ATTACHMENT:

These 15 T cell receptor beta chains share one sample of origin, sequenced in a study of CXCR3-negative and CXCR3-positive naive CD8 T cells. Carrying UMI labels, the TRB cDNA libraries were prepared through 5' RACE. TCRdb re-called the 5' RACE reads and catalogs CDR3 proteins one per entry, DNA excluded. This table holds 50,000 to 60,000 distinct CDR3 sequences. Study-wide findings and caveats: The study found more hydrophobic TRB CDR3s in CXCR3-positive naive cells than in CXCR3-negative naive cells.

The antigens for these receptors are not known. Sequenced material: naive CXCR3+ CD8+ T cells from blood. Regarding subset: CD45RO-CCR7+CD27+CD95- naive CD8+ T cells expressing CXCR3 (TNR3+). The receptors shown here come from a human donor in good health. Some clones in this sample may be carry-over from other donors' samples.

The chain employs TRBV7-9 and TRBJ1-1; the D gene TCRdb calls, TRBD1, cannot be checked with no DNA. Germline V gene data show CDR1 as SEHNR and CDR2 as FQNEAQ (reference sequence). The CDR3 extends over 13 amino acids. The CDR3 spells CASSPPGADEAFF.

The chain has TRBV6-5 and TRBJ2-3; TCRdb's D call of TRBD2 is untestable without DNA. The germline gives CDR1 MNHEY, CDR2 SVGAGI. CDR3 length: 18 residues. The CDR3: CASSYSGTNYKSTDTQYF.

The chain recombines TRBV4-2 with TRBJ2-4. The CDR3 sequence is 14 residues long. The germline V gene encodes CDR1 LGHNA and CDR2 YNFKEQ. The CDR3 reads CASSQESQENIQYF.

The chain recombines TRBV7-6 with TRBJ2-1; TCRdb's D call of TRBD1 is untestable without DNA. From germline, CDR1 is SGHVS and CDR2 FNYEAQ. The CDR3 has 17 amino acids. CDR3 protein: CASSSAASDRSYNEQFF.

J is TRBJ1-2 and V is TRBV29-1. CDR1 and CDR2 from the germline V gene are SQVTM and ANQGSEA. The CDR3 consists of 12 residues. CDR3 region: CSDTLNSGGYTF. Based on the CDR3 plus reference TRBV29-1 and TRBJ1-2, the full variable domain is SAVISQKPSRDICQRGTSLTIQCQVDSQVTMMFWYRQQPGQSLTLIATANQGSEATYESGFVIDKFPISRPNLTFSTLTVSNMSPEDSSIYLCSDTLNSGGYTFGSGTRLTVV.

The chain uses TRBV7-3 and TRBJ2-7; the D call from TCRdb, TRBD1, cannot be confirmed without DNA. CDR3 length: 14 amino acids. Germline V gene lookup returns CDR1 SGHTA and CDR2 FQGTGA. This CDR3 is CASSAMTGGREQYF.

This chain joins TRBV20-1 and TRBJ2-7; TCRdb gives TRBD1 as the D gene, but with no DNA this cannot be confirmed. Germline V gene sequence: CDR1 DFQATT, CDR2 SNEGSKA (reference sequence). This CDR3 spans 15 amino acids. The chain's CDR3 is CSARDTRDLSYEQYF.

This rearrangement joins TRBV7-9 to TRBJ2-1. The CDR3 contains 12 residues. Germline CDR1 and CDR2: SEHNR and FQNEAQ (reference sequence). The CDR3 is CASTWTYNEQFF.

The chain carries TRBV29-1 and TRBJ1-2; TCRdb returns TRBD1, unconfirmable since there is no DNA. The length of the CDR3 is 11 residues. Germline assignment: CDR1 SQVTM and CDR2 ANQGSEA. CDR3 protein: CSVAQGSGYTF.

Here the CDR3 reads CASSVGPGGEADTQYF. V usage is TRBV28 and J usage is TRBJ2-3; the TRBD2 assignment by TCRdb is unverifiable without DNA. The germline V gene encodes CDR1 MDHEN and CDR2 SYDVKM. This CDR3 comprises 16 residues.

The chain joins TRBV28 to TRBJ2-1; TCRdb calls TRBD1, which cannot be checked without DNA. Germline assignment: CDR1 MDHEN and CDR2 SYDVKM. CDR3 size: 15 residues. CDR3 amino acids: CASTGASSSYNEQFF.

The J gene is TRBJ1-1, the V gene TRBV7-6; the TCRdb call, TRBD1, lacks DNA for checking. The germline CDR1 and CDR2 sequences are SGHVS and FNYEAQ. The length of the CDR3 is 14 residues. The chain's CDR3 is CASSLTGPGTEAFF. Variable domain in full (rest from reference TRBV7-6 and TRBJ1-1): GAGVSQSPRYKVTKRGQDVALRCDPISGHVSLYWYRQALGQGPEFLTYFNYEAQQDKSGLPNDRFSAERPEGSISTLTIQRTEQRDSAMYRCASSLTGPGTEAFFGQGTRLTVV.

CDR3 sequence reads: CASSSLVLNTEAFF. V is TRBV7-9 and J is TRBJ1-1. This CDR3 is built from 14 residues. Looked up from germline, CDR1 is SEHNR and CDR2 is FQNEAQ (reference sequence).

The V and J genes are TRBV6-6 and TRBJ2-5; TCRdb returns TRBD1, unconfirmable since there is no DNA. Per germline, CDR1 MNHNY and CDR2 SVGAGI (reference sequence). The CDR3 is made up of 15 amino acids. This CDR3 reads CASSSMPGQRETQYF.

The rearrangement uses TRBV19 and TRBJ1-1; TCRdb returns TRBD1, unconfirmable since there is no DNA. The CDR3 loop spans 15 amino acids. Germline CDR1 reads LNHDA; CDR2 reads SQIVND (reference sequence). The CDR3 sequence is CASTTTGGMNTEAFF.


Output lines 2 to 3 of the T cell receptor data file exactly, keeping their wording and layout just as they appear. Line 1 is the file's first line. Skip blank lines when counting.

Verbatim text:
The antigens for these receptors are not known. Sequenced material: naive CXCR3+ CD8+ T cells from blood. Regarding subset: CD45RO-CCR7+CD27+CD95- naive CD8+ T cells expressing CXCR3 (TNR3+). The receptors shown here come from a human donor in good health. Some clones in this sample may be carry-over from other donors' samples.

The chain employs TRBV7-9 and TRBJ1-1; the D gene TCRdb calls, TRBD1, cannot be checked with no DNA. Germline V gene data show CDR1 as SEHNR and CDR2 as FQNEAQ (reference sequence). The CDR3 extends over 13 amino acids. The CDR3 spells CASSPPGADEAFF.